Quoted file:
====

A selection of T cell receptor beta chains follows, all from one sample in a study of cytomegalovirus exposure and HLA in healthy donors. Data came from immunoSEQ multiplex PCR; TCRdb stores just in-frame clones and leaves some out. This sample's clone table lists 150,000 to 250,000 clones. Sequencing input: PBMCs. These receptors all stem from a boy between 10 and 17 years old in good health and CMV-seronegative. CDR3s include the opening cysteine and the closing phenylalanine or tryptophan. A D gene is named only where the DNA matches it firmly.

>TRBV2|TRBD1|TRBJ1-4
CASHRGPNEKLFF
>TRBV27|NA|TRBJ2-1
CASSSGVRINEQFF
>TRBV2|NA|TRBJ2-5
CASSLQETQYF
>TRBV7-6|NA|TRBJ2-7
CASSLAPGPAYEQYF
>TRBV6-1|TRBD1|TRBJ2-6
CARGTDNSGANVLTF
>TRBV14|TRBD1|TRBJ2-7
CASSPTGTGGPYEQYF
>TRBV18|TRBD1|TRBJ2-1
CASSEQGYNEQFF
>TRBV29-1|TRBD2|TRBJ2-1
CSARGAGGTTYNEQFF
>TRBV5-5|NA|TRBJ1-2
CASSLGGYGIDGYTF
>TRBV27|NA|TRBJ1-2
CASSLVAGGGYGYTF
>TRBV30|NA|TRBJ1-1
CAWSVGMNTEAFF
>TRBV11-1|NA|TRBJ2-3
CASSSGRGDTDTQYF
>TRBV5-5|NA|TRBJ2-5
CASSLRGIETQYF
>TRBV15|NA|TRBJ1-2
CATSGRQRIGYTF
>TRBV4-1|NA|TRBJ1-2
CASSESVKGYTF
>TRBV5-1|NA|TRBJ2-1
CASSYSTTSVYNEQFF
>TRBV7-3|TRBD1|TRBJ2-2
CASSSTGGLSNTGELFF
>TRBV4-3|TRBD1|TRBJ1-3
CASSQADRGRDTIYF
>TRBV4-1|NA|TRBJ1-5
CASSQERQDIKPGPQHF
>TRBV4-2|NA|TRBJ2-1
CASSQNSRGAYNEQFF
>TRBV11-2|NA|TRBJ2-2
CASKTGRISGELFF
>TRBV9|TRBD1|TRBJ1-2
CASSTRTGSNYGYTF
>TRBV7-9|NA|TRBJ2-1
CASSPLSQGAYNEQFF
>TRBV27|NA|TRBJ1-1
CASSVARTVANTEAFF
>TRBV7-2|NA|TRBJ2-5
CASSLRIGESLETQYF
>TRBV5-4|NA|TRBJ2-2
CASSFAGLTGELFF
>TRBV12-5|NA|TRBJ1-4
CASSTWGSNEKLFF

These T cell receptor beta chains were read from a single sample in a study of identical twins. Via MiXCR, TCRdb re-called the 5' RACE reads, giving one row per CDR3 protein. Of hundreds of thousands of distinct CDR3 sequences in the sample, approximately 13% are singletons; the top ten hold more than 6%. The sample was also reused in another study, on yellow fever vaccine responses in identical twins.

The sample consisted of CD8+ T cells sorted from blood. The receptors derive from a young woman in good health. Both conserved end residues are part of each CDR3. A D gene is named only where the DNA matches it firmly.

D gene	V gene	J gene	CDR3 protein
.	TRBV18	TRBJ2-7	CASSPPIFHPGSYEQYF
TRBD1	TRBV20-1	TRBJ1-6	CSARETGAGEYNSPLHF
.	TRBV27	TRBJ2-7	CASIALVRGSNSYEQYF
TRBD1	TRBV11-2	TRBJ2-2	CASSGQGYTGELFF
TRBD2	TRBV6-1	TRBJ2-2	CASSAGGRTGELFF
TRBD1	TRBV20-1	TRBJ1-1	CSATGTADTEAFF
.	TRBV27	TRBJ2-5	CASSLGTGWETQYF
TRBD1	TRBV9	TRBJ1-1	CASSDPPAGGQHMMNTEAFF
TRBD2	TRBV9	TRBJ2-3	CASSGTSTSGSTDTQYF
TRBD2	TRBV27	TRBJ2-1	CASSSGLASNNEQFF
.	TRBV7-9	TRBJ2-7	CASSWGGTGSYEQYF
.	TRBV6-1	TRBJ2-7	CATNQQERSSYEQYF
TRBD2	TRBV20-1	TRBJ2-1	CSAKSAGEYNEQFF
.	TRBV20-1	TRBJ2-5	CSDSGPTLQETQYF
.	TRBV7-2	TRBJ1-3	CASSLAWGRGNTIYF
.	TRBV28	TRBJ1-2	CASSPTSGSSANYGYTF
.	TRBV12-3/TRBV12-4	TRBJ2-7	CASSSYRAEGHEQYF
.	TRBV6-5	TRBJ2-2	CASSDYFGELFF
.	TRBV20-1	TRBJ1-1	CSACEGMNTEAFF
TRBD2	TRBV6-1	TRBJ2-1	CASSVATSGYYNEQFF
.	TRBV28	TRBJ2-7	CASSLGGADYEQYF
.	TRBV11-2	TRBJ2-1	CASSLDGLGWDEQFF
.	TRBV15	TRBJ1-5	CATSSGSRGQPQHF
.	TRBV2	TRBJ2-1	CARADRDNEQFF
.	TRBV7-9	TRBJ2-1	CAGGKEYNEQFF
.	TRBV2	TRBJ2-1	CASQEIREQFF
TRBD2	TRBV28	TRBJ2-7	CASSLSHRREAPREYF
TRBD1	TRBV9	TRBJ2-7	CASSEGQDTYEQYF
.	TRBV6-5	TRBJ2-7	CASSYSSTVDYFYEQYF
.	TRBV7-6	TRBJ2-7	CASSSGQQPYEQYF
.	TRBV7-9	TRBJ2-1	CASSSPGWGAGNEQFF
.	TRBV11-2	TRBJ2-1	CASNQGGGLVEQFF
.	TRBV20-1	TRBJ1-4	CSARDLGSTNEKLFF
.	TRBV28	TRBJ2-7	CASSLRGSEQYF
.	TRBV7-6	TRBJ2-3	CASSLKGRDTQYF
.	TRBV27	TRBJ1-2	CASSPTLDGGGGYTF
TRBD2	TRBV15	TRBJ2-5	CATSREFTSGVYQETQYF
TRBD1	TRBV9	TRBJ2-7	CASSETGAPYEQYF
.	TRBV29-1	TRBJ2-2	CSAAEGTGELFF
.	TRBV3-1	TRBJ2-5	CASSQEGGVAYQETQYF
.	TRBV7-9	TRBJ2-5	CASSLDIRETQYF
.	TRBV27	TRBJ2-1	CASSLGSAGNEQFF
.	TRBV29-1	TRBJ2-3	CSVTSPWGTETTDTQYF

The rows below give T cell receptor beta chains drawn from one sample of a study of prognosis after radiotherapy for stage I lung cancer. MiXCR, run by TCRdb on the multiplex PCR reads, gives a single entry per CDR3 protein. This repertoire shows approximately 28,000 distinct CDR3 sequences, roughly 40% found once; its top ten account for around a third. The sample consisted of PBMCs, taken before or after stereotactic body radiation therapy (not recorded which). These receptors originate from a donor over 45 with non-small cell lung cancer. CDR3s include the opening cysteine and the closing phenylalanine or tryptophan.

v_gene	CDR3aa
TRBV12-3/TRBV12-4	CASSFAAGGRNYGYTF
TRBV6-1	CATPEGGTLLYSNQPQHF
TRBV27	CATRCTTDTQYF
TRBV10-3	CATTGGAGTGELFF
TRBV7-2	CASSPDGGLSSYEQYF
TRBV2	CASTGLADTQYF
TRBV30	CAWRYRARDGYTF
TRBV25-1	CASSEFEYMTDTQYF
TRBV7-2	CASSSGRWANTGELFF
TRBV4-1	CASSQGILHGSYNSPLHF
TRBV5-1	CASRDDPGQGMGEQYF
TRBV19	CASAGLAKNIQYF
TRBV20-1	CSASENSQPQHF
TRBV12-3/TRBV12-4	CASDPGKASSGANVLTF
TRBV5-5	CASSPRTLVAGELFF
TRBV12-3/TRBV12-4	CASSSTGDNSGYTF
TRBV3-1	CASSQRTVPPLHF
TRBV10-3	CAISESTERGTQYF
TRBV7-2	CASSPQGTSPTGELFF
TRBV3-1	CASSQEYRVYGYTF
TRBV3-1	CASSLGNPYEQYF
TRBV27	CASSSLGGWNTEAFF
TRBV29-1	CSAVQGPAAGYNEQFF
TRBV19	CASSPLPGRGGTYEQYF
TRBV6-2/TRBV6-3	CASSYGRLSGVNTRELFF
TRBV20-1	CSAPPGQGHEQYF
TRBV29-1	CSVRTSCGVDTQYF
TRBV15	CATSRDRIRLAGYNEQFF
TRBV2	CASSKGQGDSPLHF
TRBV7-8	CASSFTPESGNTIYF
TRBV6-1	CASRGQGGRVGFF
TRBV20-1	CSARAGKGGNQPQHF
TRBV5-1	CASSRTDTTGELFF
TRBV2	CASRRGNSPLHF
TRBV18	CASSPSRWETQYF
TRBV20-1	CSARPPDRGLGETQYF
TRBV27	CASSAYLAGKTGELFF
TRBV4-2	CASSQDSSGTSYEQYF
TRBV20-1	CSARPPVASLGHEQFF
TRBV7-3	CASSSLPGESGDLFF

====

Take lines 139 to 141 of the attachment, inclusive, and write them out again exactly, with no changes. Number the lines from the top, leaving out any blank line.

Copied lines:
TRBV20-1	CSARPPDRGLGETQYF
TRBV27	CASSAYLAGKTGELFF
TRBV4-2	CASSQDSSGTSYEQYF